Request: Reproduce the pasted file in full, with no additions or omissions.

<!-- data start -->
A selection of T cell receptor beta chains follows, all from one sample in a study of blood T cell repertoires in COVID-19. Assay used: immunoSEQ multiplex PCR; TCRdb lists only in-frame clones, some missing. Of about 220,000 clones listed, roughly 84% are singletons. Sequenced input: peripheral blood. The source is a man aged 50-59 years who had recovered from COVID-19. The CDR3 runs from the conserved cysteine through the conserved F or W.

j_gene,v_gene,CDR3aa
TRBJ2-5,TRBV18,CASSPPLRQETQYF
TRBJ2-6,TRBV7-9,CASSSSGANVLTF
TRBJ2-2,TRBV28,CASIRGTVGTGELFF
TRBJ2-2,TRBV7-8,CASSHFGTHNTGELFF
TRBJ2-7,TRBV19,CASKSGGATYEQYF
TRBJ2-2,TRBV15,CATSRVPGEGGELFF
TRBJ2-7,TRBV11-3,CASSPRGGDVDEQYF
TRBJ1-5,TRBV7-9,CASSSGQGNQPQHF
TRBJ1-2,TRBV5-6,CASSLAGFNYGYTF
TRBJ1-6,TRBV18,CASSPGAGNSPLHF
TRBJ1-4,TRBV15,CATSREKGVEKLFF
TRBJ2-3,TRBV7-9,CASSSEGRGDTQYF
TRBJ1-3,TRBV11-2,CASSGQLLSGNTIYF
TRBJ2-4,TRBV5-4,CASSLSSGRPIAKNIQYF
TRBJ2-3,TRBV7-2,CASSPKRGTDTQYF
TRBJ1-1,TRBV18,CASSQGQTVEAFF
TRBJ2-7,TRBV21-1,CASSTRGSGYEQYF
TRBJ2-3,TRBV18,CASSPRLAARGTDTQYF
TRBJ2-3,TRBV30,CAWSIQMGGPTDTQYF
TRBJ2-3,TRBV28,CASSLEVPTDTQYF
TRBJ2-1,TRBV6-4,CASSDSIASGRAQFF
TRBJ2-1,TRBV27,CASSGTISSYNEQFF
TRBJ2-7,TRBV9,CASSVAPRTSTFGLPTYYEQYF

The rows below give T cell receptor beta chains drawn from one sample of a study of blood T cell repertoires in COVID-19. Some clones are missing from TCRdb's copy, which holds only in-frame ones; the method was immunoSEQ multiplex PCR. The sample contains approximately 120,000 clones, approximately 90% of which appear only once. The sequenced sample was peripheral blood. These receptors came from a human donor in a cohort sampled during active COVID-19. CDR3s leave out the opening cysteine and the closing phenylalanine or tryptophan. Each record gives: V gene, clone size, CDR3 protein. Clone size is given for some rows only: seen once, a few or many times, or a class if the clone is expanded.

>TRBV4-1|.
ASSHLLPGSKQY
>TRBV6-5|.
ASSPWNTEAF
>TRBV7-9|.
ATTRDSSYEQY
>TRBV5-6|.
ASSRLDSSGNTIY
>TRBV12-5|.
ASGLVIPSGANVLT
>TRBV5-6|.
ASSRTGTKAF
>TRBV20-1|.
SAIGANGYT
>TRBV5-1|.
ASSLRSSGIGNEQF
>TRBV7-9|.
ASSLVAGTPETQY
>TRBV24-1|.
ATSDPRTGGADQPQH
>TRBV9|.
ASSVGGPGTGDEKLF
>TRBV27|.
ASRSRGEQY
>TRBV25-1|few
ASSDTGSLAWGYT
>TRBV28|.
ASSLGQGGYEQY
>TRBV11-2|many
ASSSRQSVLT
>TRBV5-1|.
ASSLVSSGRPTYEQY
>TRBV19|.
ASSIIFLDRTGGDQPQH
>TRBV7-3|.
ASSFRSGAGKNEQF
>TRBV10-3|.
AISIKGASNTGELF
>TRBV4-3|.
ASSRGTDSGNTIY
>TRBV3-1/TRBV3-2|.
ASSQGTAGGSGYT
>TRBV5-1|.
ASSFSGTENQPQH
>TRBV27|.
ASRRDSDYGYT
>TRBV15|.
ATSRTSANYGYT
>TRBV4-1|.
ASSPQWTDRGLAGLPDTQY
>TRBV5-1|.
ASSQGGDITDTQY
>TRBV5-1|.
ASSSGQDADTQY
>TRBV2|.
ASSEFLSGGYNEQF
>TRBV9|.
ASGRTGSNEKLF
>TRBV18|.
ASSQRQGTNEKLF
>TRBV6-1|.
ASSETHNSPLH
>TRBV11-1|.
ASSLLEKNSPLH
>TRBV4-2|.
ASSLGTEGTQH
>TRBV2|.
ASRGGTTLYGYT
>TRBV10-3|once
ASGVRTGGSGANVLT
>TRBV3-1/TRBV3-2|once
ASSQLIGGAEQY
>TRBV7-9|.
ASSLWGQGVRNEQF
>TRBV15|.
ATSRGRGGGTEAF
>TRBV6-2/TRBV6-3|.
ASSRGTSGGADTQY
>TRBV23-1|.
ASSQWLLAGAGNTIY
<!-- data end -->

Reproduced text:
A selection of T cell receptor beta chains follows, all from one sample in a study of blood T cell repertoires in COVID-19. Assay used: immunoSEQ multiplex PCR; TCRdb lists only in-frame clones, some missing. Of about 220,000 clones listed, roughly 84% are singletons. Sequenced input: peripheral blood. The source is a man aged 50-59 years who had recovered from COVID-19. The CDR3 runs from the conserved cysteine through the conserved F or W.

j_gene,v_gene,CDR3aa
TRBJ2-5,TRBV18,CASSPPLRQETQYF
TRBJ2-6,TRBV7-9,CASSSSGANVLTF
TRBJ2-2,TRBV28,CASIRGTVGTGELFF
TRBJ2-2,TRBV7-8,CASSHFGTHNTGELFF
TRBJ2-7,TRBV19,CASKSGGATYEQYF
TRBJ2-2,TRBV15,CATSRVPGEGGELFF
TRBJ2-7,TRBV11-3,CASSPRGGDVDEQYF
TRBJ1-5,TRBV7-9,CASSSGQGNQPQHF
TRBJ1-2,TRBV5-6,CASSLAGFNYGYTF
TRBJ1-6,TRBV18,CASSPGAGNSPLHF
TRBJ1-4,TRBV15,CATSREKGVEKLFF
TRBJ2-3,TRBV7-9,CASSSEGRGDTQYF
TRBJ1-3,TRBV11-2,CASSGQLLSGNTIYF
TRBJ2-4,TRBV5-4,CASSLSSGRPIAKNIQYF
TRBJ2-3,TRBV7-2,CASSPKRGTDTQYF
TRBJ1-1,TRBV18,CASSQGQTVEAFF
TRBJ2-7,TRBV21-1,CASSTRGSGYEQYF
TRBJ2-3,TRBV18,CASSPRLAARGTDTQYF
TRBJ2-3,TRBV30,CAWSIQMGGPTDTQYF
TRBJ2-3,TRBV28,CASSLEVPTDTQYF
TRBJ2-1,TRBV6-4,CASSDSIASGRAQFF
TRBJ2-1,TRBV27,CASSGTISSYNEQFF
TRBJ2-7,TRBV9,CASSVAPRTSTFGLPTYYEQYF

The rows below give T cell receptor beta chains drawn from one sample of a study of blood T cell repertoires in COVID-19. Some clones are missing from TCRdb's copy, which holds only in-frame ones; the method was immunoSEQ multiplex PCR. The sample contains approximately 120,000 clones, approximately 90% of which appear only once. The sequenced sample was peripheral blood. These receptors came from a human donor in a cohort sampled during active COVID-19. CDR3s leave out the opening cysteine and the closing phenylalanine or tryptophan. Each record gives: V gene, clone size, CDR3 protein. Clone size is given for some rows only: seen once, a few or many times, or a class if the clone is expanded.

>TRBV4-1|.
ASSHLLPGSKQY
>TRBV6-5|.
ASSPWNTEAF
>TRBV7-9|.
ATTRDSSYEQY
>TRBV5-6|.
ASSRLDSSGNTIY
>TRBV12-5|.
ASGLVIPSGANVLT
>TRBV5-6|.
ASSRTGTKAF
>TRBV20-1|.
SAIGANGYT
>TRBV5-1|.
ASSLRSSGIGNEQF
>TRBV7-9|.
ASSLVAGTPETQY
>TRBV24-1|.
ATSDPRTGGADQPQH
>TRBV9|.
ASSVGGPGTGDEKLF
>TRBV27|.
ASRSRGEQY
>TRBV25-1|few
ASSDTGSLAWGYT
>TRBV28|.
ASSLGQGGYEQY
>TRBV11-2|many
ASSSRQSVLT
>TRBV5-1|.
ASSLVSSGRPTYEQY
>TRBV19|.
ASSIIFLDRTGGDQPQH
>TRBV7-3|.
ASSFRSGAGKNEQF
>TRBV10-3|.
AISIKGASNTGELF
>TRBV4-3|.
ASSRGTDSGNTIY
>TRBV3-1/TRBV3-2|.
ASSQGTAGGSGYT
>TRBV5-1|.
ASSFSGTENQPQH
>TRBV27|.
ASRRDSDYGYT
>TRBV15|.
ATSRTSANYGYT
>TRBV4-1|.
ASSPQWTDRGLAGLPDTQY
>TRBV5-1|.
ASSQGGDITDTQY
>TRBV5-1|.
ASSSGQDADTQY
>TRBV2|.
ASSEFLSGGYNEQF
>TRBV9|.
ASGRTGSNEKLF
>TRBV18|.
ASSQRQGTNEKLF
>TRBV6-1|.
ASSETHNSPLH
>TRBV11-1|.
ASSLLEKNSPLH
>TRBV4-2|.
ASSLGTEGTQH
>TRBV2|.
ASRGGTTLYGYT
>TRBV10-3|once
ASGVRTGGSGANVLT
>TRBV3-1/TRBV3-2|once
ASSQLIGGAEQY
>TRBV7-9|.
ASSLWGQGVRNEQF
>TRBV15|.
ATSRGRGGGTEAF
>TRBV6-2/TRBV6-3|.
ASSRGTSGGADTQY
>TRBV23-1|.
ASSQWLLAGAGNTIY